“Currently, many investors are starting to pool funds, which can reflect the growing variety of investors and that more and more people want to use Indonesian films as a way to invest. We are certainly heartened because that means we can carry Indonesian films in a better direction," the ministry's Deputy for Industry and Investment, Fadjar Hutomo, said in a discussion on the development of Indonesian films here on Sunday.
Hutomo said that the variety of investors came from both the private sector as well as government institutions.
As an example, he mentioned the Corruption Eradication Commission (KPK) that has invested in Indonesian filmmakers in order to help them convey anti-corruption messages to the public.
Additionally, he also mentioned that in 2019, the Indonesian Police Force held a film festival for police-themed films which not only showed promising Indonesian films to be investment products but also had other benefits such as exploring the potential of police officers who were interested in cinematic works.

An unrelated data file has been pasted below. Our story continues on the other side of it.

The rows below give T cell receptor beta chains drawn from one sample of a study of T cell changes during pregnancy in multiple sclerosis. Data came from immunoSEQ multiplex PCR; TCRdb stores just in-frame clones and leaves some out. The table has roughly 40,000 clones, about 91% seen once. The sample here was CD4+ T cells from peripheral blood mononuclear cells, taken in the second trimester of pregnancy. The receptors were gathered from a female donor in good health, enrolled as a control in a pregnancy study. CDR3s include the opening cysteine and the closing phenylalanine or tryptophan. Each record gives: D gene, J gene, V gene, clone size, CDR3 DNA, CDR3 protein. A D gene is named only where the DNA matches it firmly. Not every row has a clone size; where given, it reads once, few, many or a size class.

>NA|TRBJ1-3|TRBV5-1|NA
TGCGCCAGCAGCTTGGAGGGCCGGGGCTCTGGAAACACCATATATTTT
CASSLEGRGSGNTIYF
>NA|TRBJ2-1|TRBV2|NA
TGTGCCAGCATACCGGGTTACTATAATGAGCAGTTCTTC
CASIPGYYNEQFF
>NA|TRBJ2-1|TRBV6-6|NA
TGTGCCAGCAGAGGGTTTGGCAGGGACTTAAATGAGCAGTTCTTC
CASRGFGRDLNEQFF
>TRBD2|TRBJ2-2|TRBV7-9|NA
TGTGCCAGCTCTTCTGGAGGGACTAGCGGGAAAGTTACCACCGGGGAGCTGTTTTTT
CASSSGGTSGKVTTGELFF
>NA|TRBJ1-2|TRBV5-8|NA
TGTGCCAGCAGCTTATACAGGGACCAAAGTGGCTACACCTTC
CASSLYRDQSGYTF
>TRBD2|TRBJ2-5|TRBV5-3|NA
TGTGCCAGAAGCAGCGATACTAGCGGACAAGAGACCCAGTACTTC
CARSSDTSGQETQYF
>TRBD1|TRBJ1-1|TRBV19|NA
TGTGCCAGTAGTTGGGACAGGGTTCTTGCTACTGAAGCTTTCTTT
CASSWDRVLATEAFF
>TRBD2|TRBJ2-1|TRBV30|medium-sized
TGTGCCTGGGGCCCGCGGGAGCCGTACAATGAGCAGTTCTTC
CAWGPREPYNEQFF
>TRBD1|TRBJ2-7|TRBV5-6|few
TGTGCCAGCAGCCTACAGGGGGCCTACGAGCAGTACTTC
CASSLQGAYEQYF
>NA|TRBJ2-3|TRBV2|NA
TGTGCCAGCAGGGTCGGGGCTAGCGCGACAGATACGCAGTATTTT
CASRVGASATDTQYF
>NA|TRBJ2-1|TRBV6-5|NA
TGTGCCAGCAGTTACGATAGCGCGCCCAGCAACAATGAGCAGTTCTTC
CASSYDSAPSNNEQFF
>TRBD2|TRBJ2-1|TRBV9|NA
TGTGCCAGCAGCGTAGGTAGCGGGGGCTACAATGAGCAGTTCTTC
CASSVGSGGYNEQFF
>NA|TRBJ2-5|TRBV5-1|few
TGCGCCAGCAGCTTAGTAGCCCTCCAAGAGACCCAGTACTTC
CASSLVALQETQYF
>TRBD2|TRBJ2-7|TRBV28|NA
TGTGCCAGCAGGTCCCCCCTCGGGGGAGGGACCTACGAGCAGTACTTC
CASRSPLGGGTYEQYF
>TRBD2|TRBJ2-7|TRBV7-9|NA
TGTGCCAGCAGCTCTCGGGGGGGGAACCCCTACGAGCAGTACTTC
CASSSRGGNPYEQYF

Currently, keen investors tend to be centralized in Java, but it is hoped that investors can also start looking at the potential in other regions in Indonesia.
“It is hoped that [investment in films] can continue to grow, including in other areas aside from Jakarta. Because the potential of Indonesian films in the regions needs to be highlighted. Therefore, our task is to encourage an even film ecosystem up to the regions," he added.
The collaboration between the Government and filmmakers in Indonesia is also expected to encourage new investors to be more interested in funding projects that highlight creativity.
Related news: akpreneur Fest encourages Jakarta's MSMEs to grow
Related news: Uno vows to develop Bima's horse racing as part of tourist attractions